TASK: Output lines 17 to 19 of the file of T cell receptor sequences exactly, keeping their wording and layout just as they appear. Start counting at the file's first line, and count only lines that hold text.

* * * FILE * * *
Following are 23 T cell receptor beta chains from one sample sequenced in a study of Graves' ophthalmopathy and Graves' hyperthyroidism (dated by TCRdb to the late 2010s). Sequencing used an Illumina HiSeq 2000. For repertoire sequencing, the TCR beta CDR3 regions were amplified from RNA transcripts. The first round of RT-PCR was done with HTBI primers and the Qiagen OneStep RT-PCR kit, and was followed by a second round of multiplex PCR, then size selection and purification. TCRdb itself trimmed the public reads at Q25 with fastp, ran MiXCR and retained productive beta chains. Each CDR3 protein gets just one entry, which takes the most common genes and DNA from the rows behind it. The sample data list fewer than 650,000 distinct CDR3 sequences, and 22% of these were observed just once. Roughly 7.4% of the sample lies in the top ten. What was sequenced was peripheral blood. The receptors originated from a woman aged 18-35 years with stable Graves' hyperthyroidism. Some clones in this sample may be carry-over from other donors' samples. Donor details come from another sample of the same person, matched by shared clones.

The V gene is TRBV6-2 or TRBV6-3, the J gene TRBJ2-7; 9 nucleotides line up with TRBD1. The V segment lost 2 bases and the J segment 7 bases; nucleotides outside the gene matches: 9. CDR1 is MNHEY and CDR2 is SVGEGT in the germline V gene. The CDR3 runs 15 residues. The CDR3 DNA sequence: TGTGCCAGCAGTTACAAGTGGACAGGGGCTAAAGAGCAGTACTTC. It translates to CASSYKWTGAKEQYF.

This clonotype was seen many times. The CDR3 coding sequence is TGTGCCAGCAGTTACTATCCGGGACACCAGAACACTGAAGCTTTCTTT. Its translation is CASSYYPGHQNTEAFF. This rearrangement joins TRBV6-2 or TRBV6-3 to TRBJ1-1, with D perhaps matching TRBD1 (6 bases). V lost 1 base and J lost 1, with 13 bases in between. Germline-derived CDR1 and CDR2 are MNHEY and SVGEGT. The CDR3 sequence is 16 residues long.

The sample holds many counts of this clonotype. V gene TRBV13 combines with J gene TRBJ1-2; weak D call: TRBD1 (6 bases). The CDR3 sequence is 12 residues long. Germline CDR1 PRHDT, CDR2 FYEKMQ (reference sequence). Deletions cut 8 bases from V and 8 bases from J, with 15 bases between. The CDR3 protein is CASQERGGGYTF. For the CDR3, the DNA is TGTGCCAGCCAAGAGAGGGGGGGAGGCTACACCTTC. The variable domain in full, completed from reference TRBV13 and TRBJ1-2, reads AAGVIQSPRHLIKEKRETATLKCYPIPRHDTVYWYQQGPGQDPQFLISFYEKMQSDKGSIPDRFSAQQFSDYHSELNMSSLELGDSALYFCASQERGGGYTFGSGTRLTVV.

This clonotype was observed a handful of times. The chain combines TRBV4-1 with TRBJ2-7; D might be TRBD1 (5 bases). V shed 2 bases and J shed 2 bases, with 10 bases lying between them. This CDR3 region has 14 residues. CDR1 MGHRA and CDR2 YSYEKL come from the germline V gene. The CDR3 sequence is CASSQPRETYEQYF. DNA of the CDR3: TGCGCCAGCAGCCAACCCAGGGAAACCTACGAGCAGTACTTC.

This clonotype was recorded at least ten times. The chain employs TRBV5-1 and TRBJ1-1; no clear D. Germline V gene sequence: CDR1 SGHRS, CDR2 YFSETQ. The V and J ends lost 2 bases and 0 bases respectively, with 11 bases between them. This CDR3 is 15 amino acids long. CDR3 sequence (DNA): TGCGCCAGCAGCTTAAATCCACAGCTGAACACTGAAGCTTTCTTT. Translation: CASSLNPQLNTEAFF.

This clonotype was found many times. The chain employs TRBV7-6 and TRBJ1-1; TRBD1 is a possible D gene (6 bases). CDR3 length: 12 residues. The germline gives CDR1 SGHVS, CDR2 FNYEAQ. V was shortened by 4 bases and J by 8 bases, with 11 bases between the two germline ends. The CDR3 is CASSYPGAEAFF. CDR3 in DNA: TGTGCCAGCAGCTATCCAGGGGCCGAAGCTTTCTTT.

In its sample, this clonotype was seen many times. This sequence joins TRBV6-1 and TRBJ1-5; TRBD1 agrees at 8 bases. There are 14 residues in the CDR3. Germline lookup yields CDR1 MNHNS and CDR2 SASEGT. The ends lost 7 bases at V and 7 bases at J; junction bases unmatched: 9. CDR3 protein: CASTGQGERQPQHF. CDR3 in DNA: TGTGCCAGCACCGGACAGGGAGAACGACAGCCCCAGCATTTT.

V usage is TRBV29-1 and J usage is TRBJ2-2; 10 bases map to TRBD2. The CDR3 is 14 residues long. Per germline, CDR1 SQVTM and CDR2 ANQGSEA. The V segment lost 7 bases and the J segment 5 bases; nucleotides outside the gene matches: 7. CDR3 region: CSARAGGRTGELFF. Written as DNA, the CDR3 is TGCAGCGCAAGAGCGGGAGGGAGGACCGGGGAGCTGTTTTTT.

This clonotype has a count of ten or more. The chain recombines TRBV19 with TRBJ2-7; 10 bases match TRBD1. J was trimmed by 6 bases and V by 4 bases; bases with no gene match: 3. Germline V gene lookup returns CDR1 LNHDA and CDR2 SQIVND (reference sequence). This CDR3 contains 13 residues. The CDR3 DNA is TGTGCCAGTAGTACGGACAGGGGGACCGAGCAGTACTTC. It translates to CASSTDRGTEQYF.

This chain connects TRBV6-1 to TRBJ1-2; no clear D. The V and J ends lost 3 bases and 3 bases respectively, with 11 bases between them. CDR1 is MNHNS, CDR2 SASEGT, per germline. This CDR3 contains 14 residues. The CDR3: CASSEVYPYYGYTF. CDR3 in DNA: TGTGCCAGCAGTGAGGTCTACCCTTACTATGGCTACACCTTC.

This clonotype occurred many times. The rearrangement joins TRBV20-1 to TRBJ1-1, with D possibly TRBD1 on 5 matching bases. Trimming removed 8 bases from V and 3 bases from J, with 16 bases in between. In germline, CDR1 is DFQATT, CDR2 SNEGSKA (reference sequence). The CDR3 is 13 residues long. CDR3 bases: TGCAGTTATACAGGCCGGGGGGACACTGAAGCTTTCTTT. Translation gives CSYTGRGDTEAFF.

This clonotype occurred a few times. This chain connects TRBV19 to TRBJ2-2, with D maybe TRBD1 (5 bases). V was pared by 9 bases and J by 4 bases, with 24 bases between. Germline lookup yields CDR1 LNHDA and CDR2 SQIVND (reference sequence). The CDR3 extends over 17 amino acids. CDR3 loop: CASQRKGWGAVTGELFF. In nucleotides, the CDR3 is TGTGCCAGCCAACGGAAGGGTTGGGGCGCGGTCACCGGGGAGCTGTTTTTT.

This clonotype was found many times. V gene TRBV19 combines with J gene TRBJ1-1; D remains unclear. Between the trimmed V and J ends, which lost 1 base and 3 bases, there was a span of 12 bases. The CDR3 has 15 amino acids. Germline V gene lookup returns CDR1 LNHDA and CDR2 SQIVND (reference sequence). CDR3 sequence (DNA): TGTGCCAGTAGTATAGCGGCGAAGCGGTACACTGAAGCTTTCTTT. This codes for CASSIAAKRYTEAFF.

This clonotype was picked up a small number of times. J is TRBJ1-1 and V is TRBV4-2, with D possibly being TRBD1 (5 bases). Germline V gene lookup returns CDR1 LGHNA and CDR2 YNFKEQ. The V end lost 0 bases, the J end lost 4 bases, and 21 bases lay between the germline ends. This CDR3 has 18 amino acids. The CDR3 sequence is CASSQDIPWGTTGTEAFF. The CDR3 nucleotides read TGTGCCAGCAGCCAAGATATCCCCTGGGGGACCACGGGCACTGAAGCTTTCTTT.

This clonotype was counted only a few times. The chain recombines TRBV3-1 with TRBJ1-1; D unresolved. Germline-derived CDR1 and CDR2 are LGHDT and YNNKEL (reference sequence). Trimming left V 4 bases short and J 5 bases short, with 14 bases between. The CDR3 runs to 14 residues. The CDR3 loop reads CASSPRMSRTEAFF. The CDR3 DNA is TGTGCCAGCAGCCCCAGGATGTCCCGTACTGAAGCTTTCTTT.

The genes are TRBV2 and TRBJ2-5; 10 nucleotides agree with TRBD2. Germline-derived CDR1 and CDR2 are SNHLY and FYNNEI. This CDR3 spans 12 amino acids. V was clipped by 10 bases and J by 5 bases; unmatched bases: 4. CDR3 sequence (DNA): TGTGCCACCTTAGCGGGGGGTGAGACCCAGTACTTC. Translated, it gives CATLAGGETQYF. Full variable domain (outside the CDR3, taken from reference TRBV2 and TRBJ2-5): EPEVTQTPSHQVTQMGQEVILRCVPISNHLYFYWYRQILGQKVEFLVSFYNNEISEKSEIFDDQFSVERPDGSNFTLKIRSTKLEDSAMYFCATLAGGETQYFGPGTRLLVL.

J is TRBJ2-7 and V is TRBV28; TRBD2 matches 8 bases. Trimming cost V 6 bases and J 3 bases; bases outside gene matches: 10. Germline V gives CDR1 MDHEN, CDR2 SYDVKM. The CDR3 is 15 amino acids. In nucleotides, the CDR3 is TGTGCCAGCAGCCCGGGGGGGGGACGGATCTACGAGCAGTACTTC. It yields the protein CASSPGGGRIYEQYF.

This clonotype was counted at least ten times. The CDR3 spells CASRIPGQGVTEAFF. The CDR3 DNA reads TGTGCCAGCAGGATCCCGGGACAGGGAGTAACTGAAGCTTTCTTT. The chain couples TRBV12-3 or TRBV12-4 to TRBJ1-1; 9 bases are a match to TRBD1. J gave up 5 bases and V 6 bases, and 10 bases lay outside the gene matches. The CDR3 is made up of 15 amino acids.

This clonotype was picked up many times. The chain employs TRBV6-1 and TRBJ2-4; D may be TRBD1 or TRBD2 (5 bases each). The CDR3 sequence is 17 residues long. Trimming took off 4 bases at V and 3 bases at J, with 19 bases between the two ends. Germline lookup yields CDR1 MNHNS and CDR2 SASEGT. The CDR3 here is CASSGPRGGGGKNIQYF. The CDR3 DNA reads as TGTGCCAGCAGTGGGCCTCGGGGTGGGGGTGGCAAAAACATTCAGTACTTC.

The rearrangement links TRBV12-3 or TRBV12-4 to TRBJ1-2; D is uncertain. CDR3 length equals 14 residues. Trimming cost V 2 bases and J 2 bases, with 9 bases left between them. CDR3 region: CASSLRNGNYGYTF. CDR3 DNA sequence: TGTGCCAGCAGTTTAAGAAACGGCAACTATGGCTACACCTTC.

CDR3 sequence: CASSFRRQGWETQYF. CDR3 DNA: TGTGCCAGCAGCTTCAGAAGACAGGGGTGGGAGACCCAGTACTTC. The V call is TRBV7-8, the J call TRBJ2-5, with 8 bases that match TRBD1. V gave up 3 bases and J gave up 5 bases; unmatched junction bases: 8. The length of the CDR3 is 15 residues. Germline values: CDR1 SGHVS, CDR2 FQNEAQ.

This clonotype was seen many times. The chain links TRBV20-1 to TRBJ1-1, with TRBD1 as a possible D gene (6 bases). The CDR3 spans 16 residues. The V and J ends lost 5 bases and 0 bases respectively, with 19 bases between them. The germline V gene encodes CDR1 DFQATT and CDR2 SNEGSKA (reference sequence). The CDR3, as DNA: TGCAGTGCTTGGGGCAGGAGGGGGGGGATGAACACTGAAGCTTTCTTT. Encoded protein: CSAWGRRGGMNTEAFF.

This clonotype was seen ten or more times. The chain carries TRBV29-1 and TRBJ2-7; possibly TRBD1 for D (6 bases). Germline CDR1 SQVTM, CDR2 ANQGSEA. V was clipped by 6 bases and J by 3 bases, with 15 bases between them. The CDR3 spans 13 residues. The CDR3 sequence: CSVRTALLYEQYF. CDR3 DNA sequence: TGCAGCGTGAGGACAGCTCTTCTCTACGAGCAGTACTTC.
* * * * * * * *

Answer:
The genes are TRBV2 and TRBJ2-5; 10 nucleotides agree with TRBD2. Germline-derived CDR1 and CDR2 are SNHLY and FYNNEI. This CDR3 spans 12 amino acids. V was clipped by 10 bases and J by 5 bases; unmatched bases: 4. CDR3 sequence (DNA): TGTGCCACCTTAGCGGGGGGTGAGACCCAGTACTTC. Translated, it gives CATLAGGETQYF. Full variable domain (outside the CDR3, taken from reference TRBV2 and TRBJ2-5): EPEVTQTPSHQVTQMGQEVILRCVPISNHLYFYWYRQILGQKVEFLVSFYNNEISEKSEIFDDQFSVERPDGSNFTLKIRSTKLEDSAMYFCATLAGGETQYFGPGTRLLVL.

J is TRBJ2-7 and V is TRBV28; TRBD2 matches 8 bases. Trimming cost V 6 bases and J 3 bases; bases outside gene matches: 10. Germline V gives CDR1 MDHEN, CDR2 SYDVKM. The CDR3 is 15 amino acids. In nucleotides, the CDR3 is TGTGCCAGCAGCCCGGGGGGGGGACGGATCTACGAGCAGTACTTC. It yields the protein CASSPGGGRIYEQYF.

This clonotype was counted at least ten times. The CDR3 spells CASRIPGQGVTEAFF. The CDR3 DNA reads TGTGCCAGCAGGATCCCGGGACAGGGAGTAACTGAAGCTTTCTTT. The chain couples TRBV12-3 or TRBV12-4 to TRBJ1-1; 9 bases are a match to TRBD1. J gave up 5 bases and V 6 bases, and 10 bases lay outside the gene matches. The CDR3 is made up of 15 amino acids.